Mr Khan, 69, rose to power on a nationalist platform and pledges to tackle corruption. Its popularity has been dented in recent months as inflation has risen. His relationship with key military leaders also deteriorated after he refused to support the nomination of a new chief of the country’s intelligence service last year.
Last month, a coalition of opposition parties called for a vote of no confidence, gaining the votes needed to win. But minutes before Sunday’s vote, Mr Khan’s allies in the National Assembly blocked it, announcing that he intended to disband the body, a move he later confirmed in a televised speech. He also called for early elections.
Hours later, Mr Khan and his allies justified his actions by claiming that the opposition was colluding with the United States government to oust him. US officials have denied involvement in the campaign to remove Mr Khan.
In recent days, Mr Khan has tried to use such accusations to gain support among his core base and draw people into the streets – offering a glimpse of the approach he is most likely to use to gain public support in the run-up to the general election.
On Monday evening, thousands gathered in Islamabad at a political rally for Mr Khan’s Pakistani Tehreek-e-Insaf party. Men and women draped the party flag around their shoulders or hoisted it in the air as party leaders gathered the crowd.
Standing on a platform above the crowd, Defense Minister Pervez Khattak shouted, “The youth will go to every street in the country to deliver the message that they will drive out traitors, and Imran Khan has promised that the country will not be enslaved.” !”
The audience burst into applause. Below him, a group of women began to sing, “Traitors! traitors! traitors!”
If the no-confidence vote goes as expected and Mr Khan is voted out, many expect Mr Sharif, the younger brother of former Prime Minister Nawaz Sharif and a former Prime Minister of Punjab Province, to become interim Prime Minister.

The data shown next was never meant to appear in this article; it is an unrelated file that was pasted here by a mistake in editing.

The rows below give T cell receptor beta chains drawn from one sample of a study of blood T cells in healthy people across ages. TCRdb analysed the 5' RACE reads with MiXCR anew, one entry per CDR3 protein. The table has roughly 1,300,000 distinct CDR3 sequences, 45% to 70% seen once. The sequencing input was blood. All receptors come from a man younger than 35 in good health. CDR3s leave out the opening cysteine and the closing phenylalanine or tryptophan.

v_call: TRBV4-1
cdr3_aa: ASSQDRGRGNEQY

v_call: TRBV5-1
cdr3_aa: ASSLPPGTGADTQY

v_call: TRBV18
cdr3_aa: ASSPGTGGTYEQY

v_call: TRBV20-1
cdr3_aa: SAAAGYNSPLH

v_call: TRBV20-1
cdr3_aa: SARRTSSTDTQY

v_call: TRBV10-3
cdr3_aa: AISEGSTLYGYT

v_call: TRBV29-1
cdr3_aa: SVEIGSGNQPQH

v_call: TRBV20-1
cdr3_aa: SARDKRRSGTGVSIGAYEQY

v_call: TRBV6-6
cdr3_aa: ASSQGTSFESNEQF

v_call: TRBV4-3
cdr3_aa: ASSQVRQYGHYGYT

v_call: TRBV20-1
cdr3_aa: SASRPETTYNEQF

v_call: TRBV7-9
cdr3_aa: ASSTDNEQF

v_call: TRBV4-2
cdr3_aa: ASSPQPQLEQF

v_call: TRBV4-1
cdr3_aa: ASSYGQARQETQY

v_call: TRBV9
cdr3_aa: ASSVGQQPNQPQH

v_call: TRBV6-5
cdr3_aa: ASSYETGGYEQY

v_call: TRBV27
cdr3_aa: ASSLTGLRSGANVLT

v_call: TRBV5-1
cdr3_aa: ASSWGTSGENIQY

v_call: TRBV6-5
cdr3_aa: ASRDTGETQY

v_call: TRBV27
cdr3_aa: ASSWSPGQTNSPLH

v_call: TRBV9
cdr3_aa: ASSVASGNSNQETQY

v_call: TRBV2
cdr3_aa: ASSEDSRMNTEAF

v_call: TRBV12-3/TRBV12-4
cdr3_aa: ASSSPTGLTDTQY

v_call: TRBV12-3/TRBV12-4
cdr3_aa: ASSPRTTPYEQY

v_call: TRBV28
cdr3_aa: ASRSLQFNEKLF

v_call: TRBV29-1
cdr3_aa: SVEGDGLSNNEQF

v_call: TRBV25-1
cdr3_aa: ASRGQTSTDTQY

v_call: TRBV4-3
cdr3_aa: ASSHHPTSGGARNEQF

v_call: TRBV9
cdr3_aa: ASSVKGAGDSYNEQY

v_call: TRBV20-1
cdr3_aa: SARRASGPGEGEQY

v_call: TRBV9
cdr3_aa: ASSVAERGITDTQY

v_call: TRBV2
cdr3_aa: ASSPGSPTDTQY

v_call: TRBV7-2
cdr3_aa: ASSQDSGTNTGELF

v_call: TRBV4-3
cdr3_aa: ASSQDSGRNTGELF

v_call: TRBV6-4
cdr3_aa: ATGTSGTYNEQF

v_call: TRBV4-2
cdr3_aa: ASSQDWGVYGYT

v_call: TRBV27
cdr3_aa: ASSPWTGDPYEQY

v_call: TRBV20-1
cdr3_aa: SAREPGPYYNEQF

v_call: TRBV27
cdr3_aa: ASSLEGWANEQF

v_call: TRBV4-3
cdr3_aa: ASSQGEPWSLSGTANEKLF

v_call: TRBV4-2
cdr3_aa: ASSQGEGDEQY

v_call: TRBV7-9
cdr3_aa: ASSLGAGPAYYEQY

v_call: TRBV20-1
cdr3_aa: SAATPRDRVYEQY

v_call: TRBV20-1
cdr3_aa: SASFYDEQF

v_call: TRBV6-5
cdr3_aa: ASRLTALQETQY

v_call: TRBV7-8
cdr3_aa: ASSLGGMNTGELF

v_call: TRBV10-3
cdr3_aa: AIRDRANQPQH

The country’s Election Commission, an independent federal body responsible for organizing and conducting elections to the national parliament, announced on Thursday that general elections could be held in October at the earliest.
It is unclear how Mr Khan would fare in the election without the full support of the country’s military, which was widely seen as undermining the 2018 election to pave the way for his victory. Mr Khan has denied that accusation, as has the military.
Thursday’s Supreme Court ruling also casts doubt on his political narrative that the United States conspired to remove him from power, and it will likely cost him public support.
“This is a bigger political blow to Imran Khan than a vote of no confidence alone would have been, especially as it dents his narrative of the US regime change conspiracy,” said Asfandyar Mir, senior expert at the United States Institute of Peace.
Still, the fallout from Mr Khan’s recent attempt to remain in power could have long-lasting ramifications.
Amid the turmoil, the Pakistani rupee fell to an all-time low on Thursday. And the current crisis has further polarized the country and could escalate into unrest ahead of the upcoming election, analysts say.
“I’m not sure how an election campaign where people are really charged and there is a high level of bigotry remains peaceful,” said Ijaz Khan, former chair of the international relations department at the University of Peshawar. “I’m really afraid there will be more violence.”
Reporting contributed by Salman Masood and Ihsanullah Tipu Mehsudu from Islamabad, Austin Ramzy from Hong Kong, and Zia ur-Rehman from Paris.